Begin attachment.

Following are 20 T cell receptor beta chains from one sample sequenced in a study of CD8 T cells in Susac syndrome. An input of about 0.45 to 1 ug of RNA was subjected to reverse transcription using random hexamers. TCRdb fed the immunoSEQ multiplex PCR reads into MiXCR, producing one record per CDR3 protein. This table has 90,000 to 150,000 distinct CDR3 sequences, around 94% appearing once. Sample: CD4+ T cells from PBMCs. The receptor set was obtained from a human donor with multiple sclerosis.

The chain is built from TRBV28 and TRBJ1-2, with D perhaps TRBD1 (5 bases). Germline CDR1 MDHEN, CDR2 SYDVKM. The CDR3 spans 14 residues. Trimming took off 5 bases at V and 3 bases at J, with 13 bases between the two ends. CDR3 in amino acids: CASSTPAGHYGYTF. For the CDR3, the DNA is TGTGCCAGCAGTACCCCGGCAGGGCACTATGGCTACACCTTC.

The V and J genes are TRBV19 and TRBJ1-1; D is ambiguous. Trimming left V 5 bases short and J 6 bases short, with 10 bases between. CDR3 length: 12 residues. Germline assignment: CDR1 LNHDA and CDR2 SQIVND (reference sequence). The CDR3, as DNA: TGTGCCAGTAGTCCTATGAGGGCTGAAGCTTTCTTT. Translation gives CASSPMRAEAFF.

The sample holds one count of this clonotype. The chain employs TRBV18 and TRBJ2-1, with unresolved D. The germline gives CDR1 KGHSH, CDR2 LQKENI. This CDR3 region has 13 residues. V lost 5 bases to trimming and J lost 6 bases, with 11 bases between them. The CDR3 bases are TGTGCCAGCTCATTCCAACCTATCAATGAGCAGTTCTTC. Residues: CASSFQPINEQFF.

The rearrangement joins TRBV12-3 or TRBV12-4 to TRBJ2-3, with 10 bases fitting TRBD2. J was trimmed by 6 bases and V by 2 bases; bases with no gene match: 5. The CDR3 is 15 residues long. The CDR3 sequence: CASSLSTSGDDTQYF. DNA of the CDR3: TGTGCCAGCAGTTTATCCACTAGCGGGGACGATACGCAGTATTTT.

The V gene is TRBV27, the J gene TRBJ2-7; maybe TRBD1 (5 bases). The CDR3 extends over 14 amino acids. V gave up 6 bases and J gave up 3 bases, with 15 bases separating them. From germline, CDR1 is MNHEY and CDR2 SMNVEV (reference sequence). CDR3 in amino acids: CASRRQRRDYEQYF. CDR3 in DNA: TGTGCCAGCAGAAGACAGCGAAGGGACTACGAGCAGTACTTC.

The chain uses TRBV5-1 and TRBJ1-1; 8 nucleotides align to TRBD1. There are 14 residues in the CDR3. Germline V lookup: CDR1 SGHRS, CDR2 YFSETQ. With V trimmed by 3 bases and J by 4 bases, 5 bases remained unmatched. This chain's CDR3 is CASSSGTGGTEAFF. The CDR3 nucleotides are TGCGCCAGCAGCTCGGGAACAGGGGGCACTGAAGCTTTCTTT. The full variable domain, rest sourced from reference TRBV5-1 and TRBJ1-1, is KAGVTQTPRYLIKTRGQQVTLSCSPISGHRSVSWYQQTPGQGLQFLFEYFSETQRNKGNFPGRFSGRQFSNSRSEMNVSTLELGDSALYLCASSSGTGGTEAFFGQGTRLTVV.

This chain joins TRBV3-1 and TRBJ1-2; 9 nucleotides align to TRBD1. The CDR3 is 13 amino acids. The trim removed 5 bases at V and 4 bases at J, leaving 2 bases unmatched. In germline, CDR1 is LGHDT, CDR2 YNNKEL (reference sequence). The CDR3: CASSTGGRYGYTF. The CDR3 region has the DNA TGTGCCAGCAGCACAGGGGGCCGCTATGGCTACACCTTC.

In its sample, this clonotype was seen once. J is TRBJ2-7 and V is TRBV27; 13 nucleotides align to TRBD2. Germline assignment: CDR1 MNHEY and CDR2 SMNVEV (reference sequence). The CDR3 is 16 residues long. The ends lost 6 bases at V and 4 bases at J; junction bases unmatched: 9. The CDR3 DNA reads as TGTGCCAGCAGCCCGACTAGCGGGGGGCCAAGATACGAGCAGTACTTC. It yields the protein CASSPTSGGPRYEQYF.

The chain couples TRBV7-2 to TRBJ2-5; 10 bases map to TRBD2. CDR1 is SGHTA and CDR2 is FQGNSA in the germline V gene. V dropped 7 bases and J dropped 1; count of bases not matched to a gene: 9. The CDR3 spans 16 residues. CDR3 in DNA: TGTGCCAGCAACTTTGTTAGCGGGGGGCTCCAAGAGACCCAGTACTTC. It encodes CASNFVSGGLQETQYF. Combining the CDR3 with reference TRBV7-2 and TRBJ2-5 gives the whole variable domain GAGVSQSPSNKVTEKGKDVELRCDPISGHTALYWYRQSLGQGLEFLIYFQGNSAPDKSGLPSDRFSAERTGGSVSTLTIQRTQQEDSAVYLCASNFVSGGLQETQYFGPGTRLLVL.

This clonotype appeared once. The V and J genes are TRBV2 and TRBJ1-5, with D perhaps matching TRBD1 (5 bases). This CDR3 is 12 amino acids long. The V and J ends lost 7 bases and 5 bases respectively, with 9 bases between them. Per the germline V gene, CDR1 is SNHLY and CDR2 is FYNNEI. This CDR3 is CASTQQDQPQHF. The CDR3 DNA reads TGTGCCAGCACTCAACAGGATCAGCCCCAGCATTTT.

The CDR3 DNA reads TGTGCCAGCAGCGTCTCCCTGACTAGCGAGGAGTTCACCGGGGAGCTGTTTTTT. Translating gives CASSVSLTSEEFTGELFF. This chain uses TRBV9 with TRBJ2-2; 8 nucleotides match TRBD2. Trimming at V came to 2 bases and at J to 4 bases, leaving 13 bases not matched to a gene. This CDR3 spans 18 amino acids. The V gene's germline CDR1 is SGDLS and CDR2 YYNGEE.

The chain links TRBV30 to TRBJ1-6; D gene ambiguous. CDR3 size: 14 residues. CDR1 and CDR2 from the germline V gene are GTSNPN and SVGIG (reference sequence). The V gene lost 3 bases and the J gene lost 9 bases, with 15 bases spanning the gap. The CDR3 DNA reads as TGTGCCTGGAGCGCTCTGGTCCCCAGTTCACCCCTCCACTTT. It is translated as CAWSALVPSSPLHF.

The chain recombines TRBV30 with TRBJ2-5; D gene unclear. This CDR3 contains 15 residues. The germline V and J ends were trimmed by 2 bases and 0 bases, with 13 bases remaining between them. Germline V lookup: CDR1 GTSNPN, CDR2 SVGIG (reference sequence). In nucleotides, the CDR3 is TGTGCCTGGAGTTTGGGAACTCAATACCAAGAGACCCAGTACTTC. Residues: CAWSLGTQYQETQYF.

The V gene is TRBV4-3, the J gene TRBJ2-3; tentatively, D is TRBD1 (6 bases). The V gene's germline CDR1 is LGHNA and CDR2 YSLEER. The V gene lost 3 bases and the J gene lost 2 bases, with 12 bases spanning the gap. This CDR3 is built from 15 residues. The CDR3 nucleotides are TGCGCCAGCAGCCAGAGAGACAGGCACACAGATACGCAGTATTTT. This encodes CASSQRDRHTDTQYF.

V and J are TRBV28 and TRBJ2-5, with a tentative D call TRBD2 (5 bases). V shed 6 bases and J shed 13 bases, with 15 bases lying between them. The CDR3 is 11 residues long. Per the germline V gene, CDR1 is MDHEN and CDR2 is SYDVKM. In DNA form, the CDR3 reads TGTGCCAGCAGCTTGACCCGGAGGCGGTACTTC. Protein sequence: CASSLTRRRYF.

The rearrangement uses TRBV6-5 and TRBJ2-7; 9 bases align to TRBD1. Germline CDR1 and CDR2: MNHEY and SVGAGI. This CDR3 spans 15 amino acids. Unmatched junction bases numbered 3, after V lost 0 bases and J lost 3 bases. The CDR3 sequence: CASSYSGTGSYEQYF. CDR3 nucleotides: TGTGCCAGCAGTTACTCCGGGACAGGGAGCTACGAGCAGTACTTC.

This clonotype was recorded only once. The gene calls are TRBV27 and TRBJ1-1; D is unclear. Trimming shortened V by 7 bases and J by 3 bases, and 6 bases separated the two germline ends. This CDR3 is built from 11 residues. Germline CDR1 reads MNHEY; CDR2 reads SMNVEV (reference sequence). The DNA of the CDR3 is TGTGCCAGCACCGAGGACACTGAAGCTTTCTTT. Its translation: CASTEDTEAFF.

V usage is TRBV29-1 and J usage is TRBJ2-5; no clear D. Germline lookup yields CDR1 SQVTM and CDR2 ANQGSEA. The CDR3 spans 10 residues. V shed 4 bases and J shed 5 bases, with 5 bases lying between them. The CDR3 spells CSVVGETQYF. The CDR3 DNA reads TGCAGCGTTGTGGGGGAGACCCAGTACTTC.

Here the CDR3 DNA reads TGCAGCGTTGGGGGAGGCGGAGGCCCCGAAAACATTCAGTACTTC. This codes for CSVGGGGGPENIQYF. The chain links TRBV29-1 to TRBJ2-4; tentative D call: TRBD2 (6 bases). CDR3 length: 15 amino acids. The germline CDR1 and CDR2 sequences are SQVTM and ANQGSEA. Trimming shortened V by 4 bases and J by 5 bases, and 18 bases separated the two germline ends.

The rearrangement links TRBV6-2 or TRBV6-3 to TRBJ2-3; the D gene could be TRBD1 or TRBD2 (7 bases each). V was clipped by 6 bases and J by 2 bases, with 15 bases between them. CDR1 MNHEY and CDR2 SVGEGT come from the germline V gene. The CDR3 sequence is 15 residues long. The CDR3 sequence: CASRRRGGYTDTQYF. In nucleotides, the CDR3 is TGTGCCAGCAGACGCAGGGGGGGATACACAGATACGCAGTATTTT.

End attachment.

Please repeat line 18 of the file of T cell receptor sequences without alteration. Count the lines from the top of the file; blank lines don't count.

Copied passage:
This clonotype was recorded only once. The gene calls are TRBV27 and TRBJ1-1; D is unclear. Trimming shortened V by 7 bases and J by 3 bases, and 6 bases separated the two germline ends. This CDR3 is built from 11 residues. Germline CDR1 reads MNHEY; CDR2 reads SMNVEV (reference sequence). The DNA of the CDR3 is TGTGCCAGCACCGAGGACACTGAAGCTTTCTTT. Its translation: CASTEDTEAFF.